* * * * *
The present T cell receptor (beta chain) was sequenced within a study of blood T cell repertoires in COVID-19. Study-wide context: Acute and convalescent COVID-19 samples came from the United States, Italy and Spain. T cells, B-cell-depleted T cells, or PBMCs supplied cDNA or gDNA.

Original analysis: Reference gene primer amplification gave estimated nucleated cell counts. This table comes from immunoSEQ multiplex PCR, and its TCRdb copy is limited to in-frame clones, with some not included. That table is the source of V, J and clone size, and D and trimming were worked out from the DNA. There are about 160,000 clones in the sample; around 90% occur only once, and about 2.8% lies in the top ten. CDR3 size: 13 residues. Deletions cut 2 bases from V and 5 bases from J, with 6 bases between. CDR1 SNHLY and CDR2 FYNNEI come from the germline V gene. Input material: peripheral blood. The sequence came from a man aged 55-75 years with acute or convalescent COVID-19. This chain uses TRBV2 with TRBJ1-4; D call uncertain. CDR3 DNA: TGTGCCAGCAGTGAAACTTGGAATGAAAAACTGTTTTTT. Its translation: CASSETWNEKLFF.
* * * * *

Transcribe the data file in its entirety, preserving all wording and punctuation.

The present T cell receptor (beta chain) was sequenced within a study of blood T cell repertoires in COVID-19. Study-wide context: Acute and convalescent COVID-19 samples came from the United States, Italy and Spain. T cells, B-cell-depleted T cells, or PBMCs supplied cDNA or gDNA.

Original analysis: Reference gene primer amplification gave estimated nucleated cell counts. This table comes from immunoSEQ multiplex PCR, and its TCRdb copy is limited to in-frame clones, with some not included. That table is the source of V, J and clone size, and D and trimming were worked out from the DNA. There are about 160,000 clones in the sample; around 90% occur only once, and about 2.8% lies in the top ten. CDR3 size: 13 residues. Deletions cut 2 bases from V and 5 bases from J, with 6 bases between. CDR1 SNHLY and CDR2 FYNNEI come from the germline V gene. Input material: peripheral blood. The sequence came from a man aged 55-75 years with acute or convalescent COVID-19. This chain uses TRBV2 with TRBJ1-4; D call uncertain. CDR3 DNA: TGTGCCAGCAGTGAAACTTGGAATGAAAAACTGTTTTTT. Its translation: CASSETWNEKLFF.